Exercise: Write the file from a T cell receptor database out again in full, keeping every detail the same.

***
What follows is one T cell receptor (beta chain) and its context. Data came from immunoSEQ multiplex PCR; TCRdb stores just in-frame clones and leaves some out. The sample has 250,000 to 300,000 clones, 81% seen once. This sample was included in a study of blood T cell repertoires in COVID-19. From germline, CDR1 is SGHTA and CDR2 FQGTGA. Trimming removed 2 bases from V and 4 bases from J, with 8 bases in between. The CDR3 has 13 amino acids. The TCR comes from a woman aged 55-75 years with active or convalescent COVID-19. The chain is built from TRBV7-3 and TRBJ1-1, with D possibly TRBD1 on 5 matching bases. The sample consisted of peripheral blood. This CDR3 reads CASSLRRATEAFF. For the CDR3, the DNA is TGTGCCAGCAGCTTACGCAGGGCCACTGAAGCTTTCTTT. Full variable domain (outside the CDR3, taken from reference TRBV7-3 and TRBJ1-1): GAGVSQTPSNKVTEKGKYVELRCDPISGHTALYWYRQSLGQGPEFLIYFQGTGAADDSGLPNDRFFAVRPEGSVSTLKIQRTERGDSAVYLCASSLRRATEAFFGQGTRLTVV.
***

What follows is one T cell receptor (beta chain) and its context. Data came from immunoSEQ multiplex PCR; TCRdb stores just in-frame clones and leaves some out. The sample has 250,000 to 300,000 clones, 81% seen once. This sample was included in a study of blood T cell repertoires in COVID-19. From germline, CDR1 is SGHTA and CDR2 FQGTGA. Trimming removed 2 bases from V and 4 bases from J, with 8 bases in between. The CDR3 has 13 amino acids. The TCR comes from a woman aged 55-75 years with active or convalescent COVID-19. The chain is built from TRBV7-3 and TRBJ1-1, with D possibly TRBD1 on 5 matching bases. The sample consisted of peripheral blood. This CDR3 reads CASSLRRATEAFF. For the CDR3, the DNA is TGTGCCAGCAGCTTACGCAGGGCCACTGAAGCTTTCTTT. Full variable domain (outside the CDR3, taken from reference TRBV7-3 and TRBJ1-1): GAGVSQTPSNKVTEKGKYVELRCDPISGHTALYWYRQSLGQGPEFLIYFQGTGAADDSGLPNDRFFAVRPEGSVSTLKIQRTERGDSAVYLCASSLRRATEAFFGQGTRLTVV.